October 2020 was a month that gave unpredictable weather. Looking back at the month is very interesting. The first half was warmer than normal with a record-setting 80 degrees on the ninth. Except for a hard rain on the 12th, it was mostly dry.

This rain and subsequent wind brought down leaves in huge amounts. After the leaf drop and before snow cover ("AutWin") began at this time.

Normally, I expect this interlude to last a couple weeks. But the second half of the month was quite different. By the 20th, we had a snow cover with cold temperatures that made the snow appear to be lasting. After only one week, it looked like AutWin was over.

This snow and cold continued and by the end, we noted October to be the second-snowiest October and the fifth-coldest. And then things changed. November began with temperatures far above normal with clear skies. In mild sunlight (70s a few times), the snow cover and ice melted and we returned to AutWin.

The present open woods reveals much of the forest that will not be seen later. A few northern birds — redpolls, grosbeaks and crossbills — may be seen. But I watch other small critters during these days. Crane flies do their undulating flight in the afternoon sunlight. A few late-season moths flutter about.

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It seems like many branches hold threads — telling of traveling spiders and dispersal flights called ballooning (kiting).

In addition to these AutWin animals, I like to see the plants that will soon be wearing a covering of snow. The big leaf color on trees is long past, but I see red leaves still on bushes like raspberry, blackberry, blueberry and bunchberry.

Others remain green, like hepatica, pyrola, strawberry and wintergreen on the forest floor. Besides green leaves on these flowering plants, there are many greens of non-flowering plants.

There may not be a better time of the year to see just how abundant mosses are in the woods than now. In many locations, it looks like every log, rock or base of trees are covered by these small green plants — diverse species as well as numerous. But mosses are not the only ones still green.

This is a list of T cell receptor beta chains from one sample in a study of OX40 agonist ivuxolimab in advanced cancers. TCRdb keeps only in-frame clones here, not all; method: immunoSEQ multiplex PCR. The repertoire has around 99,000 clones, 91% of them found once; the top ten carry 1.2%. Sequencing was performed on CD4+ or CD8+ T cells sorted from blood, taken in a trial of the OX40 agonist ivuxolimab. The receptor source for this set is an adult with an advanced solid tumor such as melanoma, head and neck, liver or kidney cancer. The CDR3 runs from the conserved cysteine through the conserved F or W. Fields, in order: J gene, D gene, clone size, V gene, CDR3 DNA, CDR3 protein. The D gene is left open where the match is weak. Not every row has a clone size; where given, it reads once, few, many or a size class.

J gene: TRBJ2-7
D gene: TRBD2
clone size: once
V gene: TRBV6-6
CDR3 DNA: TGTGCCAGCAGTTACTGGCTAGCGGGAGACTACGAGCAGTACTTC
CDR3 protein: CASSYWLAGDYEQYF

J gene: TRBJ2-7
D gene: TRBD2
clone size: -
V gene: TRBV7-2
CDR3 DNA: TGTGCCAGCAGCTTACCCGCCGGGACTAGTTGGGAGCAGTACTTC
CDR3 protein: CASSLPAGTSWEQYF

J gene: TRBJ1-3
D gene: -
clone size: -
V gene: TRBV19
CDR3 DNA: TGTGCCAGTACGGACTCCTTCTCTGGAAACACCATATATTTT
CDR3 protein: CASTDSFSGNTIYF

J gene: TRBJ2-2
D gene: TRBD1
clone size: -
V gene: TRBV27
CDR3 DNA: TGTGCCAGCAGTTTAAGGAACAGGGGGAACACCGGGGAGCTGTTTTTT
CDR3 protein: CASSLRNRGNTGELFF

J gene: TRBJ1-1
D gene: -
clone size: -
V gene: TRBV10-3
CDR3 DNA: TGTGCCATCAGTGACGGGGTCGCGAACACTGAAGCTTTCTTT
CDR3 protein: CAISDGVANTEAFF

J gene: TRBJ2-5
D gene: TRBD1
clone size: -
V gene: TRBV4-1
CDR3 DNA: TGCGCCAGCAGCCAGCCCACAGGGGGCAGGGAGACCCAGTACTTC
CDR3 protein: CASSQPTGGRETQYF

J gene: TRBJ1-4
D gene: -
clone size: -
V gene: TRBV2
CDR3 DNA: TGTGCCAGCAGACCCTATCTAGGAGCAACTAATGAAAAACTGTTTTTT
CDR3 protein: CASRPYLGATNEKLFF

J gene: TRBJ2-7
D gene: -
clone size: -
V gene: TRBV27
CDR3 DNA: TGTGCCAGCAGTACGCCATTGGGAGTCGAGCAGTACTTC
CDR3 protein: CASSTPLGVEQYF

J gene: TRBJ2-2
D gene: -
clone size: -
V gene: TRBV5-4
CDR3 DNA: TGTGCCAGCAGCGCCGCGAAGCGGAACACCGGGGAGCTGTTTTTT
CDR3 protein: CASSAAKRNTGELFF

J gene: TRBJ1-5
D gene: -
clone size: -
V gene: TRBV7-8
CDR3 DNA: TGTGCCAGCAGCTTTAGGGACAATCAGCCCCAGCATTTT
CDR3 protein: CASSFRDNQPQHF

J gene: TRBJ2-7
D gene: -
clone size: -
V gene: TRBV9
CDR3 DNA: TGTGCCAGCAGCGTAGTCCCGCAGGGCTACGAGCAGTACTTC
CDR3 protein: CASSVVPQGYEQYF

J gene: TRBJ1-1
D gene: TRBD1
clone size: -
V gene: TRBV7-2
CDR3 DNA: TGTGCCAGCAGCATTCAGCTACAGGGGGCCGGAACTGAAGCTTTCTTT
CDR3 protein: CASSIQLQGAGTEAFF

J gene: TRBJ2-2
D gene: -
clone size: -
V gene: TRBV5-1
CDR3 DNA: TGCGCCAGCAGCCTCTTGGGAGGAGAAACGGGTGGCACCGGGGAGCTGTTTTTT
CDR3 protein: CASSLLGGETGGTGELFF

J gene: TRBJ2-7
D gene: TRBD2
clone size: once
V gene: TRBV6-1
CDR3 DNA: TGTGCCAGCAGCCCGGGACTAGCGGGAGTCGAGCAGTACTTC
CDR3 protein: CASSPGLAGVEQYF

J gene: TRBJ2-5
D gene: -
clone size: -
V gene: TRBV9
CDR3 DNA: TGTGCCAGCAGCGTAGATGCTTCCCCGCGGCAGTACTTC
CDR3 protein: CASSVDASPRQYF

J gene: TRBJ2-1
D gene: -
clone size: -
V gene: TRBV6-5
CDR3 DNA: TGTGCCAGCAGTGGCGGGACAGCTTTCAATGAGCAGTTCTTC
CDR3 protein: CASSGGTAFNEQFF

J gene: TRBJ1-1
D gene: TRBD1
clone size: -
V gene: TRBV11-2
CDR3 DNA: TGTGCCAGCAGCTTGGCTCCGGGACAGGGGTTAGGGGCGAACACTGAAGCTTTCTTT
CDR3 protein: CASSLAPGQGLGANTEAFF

Clubmosses of several kinds abound on the forest floor. Although they are called clubmosses, they are more closely related to ferns. And I find a wood fern that continues to be green in AutWin while others have turned brown and faded. Lichens coat tree trunks while many trees also hold various fungi.

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Taking a closer look at clubmosses, I note that they are mostly about six inches tall. Like ferns, they grow from underground branches called rhizomes. Unlike ferns, the part that we see above ground will stay green all winter, even when buried beneath snow.

Most clubmosses have green spiny or scale-like leaves on branches. Above this leafy part, many hold candle-like spikes (clubs) — why they are called clubmosses. Spores (seeds) grow in these structures. They are also called lycopodium, princess pine, ground pine, ground cedar and firmoss.

One of the most common looks like small branching trees and known as prickly tree clubmoss. The Latin name of dendrolycopodium essentially means "tree-like." I find that they grow in groups of maybe hundreds and seem to do best on cool north-facing slopes.

Thanks to the recent warming weather and the return of AutWin, we can now see large numbers of these clubmosses and realize just how common they are in the Northland woods.

Larry Weber
Larry Weber

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